I am prone to sentimentality, and had to wipe away a tear or two: it felt, I think, as if I’d come to the end of a long journey. When I handed it back to the librarian I wondered if I’d ever return to see it again – and I doubt it, but sometimes wonder if in future years my readers will visit him instead.

Sarah Perry

 

18 August 2016

Nudity, trees and biscuits: how we made Shakespeare in Ten Acts

SMALLER - AhumanskullonloanfromtheVAphotobyClareKendallZoë Wilcox, lead curator of Shakespeare in Ten Acts, adjusts a human skull given to Sarah Bernhardt by Victor Hugo. On loan from the V&A. Photo by Clare Kendall.

Legendary Shakespeare director Sir Peter Brook described it as ‘the best exhibition I have ever been to’ while the Times Literary Supplement hailed it as ‘a show of shows’. Our major exhibition, Shakespeare in Ten Acts, now in its final few weeks, has been praised by reviewers and visitors alike – but how does the Library set about staging such a spectacular and wide-ranging display? Our Exhibitions Manager, Alex Goddard, takes you behind the scenes.

  SMALLER - corrected Shakespeare-infographic

How long did it take to prepare this exhibition?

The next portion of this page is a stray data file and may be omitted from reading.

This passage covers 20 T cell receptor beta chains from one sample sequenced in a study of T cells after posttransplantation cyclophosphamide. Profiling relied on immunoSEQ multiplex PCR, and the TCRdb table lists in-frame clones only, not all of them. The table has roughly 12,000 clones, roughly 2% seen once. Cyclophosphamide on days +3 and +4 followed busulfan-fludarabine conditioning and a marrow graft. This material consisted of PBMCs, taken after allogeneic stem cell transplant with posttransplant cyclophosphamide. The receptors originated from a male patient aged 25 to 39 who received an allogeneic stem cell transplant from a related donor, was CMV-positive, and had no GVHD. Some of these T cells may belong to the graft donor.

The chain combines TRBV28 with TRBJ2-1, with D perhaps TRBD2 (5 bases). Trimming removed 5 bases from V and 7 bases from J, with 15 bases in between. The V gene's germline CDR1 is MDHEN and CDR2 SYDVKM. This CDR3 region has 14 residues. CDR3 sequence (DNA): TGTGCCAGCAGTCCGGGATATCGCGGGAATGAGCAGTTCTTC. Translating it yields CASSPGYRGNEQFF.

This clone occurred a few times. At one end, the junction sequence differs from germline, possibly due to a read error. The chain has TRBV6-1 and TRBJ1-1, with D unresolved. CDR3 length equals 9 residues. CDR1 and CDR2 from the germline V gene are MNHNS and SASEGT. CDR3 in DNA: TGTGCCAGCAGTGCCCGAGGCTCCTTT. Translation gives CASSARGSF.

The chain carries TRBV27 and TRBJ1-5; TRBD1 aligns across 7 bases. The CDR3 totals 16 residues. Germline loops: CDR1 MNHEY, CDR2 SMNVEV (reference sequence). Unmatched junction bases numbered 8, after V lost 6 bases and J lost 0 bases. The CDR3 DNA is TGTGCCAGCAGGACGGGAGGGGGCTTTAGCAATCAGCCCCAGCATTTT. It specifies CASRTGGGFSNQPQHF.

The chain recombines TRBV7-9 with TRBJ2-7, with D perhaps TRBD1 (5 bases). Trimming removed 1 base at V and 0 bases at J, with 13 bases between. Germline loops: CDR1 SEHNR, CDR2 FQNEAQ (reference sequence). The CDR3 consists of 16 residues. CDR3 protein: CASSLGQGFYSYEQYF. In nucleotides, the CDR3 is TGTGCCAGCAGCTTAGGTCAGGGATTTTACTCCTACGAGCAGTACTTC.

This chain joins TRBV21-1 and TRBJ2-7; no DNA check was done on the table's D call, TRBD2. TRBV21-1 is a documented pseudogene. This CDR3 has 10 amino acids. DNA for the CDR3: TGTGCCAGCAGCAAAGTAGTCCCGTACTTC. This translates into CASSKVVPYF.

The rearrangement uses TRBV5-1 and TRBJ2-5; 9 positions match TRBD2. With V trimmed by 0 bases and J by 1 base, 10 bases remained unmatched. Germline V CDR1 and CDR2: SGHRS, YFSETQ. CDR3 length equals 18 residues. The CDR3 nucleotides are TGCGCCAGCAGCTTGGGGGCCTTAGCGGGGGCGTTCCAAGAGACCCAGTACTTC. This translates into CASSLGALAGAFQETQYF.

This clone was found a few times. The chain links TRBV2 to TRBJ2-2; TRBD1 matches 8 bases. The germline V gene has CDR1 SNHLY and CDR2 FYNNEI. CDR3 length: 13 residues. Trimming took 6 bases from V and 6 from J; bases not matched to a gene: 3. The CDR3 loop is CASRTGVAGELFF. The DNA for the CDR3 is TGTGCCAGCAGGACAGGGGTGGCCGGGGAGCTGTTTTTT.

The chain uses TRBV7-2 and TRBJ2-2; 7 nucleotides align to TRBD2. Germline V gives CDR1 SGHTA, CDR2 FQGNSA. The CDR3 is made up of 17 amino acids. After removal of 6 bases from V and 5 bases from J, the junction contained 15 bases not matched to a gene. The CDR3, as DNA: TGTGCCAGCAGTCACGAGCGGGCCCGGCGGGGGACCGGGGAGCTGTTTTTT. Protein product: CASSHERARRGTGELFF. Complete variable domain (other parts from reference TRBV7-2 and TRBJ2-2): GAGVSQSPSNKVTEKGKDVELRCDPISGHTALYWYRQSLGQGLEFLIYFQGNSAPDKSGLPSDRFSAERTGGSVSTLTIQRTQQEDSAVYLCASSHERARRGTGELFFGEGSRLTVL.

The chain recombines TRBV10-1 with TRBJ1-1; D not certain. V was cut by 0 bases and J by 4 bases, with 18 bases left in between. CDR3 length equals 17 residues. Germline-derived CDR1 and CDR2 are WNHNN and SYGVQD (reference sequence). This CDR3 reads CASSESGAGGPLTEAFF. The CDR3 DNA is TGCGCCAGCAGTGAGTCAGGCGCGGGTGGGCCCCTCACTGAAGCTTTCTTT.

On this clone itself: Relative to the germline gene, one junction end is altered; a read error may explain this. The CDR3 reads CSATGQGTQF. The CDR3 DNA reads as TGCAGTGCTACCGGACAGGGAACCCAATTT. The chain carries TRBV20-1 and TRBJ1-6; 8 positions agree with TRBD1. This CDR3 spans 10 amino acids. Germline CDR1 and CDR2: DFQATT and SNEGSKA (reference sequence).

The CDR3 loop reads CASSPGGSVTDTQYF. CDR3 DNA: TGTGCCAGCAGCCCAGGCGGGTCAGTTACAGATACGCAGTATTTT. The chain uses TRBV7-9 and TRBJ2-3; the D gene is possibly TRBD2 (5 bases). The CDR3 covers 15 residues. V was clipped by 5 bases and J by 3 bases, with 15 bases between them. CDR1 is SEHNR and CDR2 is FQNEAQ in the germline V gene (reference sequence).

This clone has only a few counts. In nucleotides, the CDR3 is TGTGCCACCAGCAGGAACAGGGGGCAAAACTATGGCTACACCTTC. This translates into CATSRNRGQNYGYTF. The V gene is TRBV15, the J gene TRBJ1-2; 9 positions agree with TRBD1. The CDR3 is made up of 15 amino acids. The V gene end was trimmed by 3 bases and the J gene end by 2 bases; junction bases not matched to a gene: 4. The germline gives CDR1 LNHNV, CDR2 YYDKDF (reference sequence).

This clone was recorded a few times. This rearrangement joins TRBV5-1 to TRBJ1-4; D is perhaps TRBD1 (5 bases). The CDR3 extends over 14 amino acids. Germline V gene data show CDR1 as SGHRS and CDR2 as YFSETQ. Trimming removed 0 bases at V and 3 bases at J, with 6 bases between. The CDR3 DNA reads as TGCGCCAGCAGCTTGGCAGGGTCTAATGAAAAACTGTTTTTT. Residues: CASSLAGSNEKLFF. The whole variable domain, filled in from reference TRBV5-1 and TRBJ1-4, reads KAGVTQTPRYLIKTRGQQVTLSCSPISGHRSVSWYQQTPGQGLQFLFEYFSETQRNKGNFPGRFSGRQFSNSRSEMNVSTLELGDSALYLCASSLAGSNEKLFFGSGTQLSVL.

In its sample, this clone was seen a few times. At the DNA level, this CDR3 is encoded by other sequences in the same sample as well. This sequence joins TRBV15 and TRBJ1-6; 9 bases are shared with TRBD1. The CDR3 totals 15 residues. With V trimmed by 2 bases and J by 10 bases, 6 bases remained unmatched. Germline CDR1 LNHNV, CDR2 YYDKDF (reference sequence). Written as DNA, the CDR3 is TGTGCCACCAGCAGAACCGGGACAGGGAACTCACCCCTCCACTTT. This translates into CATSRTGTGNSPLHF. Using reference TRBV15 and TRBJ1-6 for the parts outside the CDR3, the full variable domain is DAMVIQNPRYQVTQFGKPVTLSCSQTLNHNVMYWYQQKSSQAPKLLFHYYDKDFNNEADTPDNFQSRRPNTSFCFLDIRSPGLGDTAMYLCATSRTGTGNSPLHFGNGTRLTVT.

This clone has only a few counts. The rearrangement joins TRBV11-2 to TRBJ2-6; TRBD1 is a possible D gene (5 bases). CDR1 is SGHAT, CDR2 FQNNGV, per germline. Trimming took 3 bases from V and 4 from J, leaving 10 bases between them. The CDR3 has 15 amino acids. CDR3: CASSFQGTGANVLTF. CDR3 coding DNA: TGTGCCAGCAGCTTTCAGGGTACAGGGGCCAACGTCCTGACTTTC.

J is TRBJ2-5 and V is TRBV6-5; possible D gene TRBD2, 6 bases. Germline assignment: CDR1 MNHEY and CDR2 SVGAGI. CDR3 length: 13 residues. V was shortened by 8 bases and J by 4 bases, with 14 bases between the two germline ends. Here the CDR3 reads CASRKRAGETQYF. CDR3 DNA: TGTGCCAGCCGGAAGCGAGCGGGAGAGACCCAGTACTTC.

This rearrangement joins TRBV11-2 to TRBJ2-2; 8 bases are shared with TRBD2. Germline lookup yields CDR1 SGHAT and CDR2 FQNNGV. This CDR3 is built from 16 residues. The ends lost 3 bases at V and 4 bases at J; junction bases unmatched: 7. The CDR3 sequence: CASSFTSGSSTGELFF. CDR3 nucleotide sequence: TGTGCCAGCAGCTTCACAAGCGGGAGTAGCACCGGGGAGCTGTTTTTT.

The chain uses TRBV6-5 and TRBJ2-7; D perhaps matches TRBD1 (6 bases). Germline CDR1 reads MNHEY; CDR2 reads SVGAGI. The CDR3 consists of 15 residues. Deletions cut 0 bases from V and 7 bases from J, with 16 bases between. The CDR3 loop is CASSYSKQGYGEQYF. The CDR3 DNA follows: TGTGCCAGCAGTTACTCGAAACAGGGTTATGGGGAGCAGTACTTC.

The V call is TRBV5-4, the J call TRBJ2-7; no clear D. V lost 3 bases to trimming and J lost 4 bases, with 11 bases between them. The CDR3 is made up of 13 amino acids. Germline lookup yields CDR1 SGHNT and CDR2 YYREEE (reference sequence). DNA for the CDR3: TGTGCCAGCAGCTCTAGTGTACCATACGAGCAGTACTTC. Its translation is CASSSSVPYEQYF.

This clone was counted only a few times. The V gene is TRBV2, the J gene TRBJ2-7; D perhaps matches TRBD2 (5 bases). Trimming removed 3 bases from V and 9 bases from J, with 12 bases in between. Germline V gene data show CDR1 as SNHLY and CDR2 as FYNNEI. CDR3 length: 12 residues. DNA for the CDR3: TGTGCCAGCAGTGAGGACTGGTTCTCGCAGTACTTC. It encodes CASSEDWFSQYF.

Like other exhibitions we have staged, preparations began nearly four years ago to bring Shakespeare in Ten Acts to life. Our exhibitions and interpretation teams start to meet curators around 18-24 months before an exhibition opens, to pull together the storyline and finalise the object list.

How do you choose the themes of the exhibition?

Curators and the Interpretation Manager develop a scoping brief that gives an overview of the exhibition, outlines the different sections and star items, and provides information about the objectives of the exhibition, its messages and its target audiences. They also work together to produce all of the exhibition text, the audio-visual elements and the imagery.

We work with colleagues in Conservation to assess all items to go on display and make arrangements for the mounting and framing of all objects.